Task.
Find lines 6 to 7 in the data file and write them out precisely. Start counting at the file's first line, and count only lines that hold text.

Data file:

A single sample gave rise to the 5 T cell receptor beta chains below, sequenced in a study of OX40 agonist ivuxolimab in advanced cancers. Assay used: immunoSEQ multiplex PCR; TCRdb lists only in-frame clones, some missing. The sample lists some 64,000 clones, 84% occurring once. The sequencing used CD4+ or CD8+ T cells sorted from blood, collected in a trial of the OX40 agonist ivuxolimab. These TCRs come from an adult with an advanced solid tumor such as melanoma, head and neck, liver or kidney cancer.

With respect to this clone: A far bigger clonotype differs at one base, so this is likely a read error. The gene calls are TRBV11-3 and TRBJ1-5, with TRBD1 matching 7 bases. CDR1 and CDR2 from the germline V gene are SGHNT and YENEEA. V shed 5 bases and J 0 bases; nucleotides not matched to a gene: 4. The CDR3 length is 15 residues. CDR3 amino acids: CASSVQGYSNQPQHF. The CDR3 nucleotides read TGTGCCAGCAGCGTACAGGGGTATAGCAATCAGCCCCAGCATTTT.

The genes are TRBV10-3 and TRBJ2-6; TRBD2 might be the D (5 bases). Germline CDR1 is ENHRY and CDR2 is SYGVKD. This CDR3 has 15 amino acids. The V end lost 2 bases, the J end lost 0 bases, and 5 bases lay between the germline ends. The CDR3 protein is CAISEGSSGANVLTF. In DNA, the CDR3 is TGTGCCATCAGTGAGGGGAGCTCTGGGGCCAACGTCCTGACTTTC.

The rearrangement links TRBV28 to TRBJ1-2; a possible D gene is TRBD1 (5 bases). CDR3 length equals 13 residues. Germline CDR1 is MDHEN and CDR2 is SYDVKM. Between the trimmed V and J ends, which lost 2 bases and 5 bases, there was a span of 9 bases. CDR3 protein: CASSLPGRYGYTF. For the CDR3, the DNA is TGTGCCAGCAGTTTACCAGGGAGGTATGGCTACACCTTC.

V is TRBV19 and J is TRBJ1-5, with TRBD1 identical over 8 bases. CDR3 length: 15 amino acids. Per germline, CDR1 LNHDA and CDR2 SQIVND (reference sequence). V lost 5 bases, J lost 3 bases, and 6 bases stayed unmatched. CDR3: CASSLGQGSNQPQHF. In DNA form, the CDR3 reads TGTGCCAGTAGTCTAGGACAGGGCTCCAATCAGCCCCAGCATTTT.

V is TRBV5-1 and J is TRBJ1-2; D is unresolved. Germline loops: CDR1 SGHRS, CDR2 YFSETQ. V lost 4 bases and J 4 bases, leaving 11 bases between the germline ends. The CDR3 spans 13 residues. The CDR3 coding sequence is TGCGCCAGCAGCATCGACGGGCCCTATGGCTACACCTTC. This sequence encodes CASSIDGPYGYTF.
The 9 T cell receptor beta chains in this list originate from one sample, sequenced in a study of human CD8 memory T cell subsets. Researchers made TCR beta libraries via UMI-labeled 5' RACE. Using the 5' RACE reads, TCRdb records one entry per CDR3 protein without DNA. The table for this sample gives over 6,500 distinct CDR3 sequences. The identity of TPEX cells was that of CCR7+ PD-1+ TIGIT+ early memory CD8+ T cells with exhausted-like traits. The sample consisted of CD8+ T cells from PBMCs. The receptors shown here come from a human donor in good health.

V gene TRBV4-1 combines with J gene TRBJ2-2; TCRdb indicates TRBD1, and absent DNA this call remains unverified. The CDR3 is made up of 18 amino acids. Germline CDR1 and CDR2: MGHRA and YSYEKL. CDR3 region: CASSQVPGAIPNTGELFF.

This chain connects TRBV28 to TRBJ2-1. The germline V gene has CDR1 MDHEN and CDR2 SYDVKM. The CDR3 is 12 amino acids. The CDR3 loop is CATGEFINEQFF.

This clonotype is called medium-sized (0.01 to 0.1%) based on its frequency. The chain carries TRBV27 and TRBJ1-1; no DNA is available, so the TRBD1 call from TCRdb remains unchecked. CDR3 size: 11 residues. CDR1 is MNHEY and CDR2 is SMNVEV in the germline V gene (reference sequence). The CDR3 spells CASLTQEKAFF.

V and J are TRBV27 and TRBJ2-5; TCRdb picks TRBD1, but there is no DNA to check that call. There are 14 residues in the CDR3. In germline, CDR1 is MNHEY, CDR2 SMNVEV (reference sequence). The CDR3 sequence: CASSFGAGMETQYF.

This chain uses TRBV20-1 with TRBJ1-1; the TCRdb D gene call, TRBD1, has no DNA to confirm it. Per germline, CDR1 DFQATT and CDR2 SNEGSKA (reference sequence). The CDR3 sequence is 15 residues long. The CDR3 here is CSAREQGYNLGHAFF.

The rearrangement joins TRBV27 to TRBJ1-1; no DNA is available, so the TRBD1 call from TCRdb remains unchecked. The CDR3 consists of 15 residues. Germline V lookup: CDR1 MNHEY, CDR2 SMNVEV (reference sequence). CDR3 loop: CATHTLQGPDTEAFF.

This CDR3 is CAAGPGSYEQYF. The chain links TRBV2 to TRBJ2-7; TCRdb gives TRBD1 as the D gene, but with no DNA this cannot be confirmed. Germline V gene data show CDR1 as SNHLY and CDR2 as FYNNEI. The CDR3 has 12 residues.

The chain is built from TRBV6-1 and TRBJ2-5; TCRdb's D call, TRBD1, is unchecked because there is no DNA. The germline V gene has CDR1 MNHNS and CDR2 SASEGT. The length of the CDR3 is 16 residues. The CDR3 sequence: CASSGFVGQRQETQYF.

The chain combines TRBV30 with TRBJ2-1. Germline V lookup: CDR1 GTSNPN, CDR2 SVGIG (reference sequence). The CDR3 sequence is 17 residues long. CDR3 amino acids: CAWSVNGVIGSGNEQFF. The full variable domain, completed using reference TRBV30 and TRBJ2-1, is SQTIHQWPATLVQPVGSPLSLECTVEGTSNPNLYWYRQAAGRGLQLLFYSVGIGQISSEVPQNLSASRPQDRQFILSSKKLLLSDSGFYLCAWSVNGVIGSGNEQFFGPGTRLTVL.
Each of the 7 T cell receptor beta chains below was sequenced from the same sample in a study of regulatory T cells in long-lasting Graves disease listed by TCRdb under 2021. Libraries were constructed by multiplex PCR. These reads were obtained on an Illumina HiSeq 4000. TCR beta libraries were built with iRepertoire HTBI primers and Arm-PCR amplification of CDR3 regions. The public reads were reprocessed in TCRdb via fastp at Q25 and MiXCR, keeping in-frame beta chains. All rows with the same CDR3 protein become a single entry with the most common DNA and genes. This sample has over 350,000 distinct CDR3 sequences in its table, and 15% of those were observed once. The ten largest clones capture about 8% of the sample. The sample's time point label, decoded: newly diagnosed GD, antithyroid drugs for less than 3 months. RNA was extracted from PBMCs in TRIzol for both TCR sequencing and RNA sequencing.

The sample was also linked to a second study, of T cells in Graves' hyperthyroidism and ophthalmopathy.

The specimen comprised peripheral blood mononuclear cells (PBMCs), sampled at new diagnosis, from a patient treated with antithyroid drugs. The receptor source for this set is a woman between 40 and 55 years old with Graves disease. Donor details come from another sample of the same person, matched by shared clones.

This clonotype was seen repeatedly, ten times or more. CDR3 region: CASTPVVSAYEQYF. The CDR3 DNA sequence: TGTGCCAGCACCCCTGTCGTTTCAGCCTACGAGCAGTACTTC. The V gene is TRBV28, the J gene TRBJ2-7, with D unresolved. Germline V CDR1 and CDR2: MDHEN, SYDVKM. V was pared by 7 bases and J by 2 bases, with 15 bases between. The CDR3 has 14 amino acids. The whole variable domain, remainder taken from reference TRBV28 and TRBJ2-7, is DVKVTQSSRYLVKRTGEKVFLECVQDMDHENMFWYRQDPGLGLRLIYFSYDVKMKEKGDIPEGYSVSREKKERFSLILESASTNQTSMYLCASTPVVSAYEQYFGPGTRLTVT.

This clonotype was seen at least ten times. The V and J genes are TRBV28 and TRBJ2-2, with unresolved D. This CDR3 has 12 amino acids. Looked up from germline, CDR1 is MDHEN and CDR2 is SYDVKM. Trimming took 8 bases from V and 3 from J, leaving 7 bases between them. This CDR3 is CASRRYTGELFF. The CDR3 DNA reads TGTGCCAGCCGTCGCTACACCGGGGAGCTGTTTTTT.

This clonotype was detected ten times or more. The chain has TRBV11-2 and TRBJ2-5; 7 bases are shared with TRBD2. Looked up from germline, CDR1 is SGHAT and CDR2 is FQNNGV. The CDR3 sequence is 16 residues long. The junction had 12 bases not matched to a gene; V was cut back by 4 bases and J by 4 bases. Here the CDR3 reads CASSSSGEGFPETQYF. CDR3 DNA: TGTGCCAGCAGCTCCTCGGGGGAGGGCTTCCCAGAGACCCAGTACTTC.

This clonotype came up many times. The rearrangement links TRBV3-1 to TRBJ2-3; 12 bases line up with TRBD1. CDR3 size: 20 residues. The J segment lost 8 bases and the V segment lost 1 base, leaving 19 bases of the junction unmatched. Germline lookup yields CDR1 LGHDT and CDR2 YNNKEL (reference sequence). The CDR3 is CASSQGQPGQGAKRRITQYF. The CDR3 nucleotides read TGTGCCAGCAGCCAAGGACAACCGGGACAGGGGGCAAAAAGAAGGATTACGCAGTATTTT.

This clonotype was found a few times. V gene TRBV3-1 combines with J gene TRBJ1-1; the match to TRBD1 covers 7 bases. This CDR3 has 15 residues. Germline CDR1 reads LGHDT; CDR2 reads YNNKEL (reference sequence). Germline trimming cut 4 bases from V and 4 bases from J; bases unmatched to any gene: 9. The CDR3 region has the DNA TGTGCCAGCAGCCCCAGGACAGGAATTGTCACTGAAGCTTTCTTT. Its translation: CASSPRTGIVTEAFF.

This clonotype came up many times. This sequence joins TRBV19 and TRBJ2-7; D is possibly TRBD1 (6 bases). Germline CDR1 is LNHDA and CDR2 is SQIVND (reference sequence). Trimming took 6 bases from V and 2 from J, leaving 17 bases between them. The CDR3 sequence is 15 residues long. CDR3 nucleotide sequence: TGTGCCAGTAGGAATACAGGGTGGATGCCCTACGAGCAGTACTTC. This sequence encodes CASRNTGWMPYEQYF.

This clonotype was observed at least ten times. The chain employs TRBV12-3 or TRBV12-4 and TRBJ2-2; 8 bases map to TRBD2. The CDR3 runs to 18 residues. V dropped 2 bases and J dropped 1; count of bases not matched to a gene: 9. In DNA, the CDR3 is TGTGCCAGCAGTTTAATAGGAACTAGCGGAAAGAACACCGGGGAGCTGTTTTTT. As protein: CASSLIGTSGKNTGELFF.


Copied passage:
V is TRBV5-1 and J is TRBJ1-2; D is unresolved. Germline loops: CDR1 SGHRS, CDR2 YFSETQ. V lost 4 bases and J 4 bases, leaving 11 bases between the germline ends. The CDR3 spans 13 residues. The CDR3 coding sequence is TGCGCCAGCAGCATCGACGGGCCCTATGGCTACACCTTC. This sequence encodes CASSIDGPYGYTF.
The 9 T cell receptor beta chains in this list originate from one sample, sequenced in a study of human CD8 memory T cell subsets. Researchers made TCR beta libraries via UMI-labeled 5' RACE. Using the 5' RACE reads, TCRdb records one entry per CDR3 protein without DNA. The table for this sample gives over 6,500 distinct CDR3 sequences. The identity of TPEX cells was that of CCR7+ PD-1+ TIGIT+ early memory CD8+ T cells with exhausted-like traits. The sample consisted of CD8+ T cells from PBMCs. The receptors shown here come from a human donor in good health.